You should also emphasize how you value their business. The customer will feel valued and may recognize that they were wrong. However, don’t expect them to admit it. Your overall aim is to ensure customer satisfaction.
Step 6: Make a Record of the Complaint
It’s wise to document both the complaint and response letter. Documented letters can help your company improve on weak areas so that you can avoid future issues. Someone in a higher position in the company, such as a CEO or president, may require the documented letters at a later date.
Step 7: Follow-Up
We recommend following up with the customer to see if the solution satisfies their needs, especially if they don’t respond immediately. This extra step can further strengthen the relationship between you and the customer.
Hopefully, the client will accept your offer, but we can’t guarantee this. They will appreciate you taking the time to read and respond to their complaint.
While waiting for a response from the client, we suggest making your supervisor aware of the situation. This way, you can collaborate on a course of action if the customer isn’t satisfied with your offer.
Responding to a customer complaint won’t necessarily solve the problem. It will, however, stop a small problem from escalating. Not responding at all will only spell trouble for the company.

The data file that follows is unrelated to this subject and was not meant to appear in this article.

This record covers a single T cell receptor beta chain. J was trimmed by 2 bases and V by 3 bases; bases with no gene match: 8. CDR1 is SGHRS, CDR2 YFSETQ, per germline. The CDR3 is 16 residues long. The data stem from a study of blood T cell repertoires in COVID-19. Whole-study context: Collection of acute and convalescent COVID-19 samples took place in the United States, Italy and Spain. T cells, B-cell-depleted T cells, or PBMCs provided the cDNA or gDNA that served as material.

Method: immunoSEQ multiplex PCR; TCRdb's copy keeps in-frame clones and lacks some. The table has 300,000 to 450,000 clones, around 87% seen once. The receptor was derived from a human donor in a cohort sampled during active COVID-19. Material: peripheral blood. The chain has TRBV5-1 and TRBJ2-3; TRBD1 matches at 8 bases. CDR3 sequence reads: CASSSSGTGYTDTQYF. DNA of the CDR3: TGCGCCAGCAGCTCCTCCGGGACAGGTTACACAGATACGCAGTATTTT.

We understand how difficult it is when dealing with customers that are wrong. However, if we can emphasize just one thing, it’s that you should never tell a customer they’re wrong. Remember to be objective, formal, and empathetic in your response. Finally, remember that the customer is complaining to you, not about you.
We suggest this video on how to respond to an unhappy customer email for visual reference.
How Can I Get Feedback on My Response to a Customer Complaint?
If you are dealing with a complaint that could have a serious impact on your business, we recommend getting help from a professional. Our editing experts at Proofed can check your writing for grammar and punctuation errors and ensure it delivers your message with the perfect tone. Consider submitting a 500-word document for free today!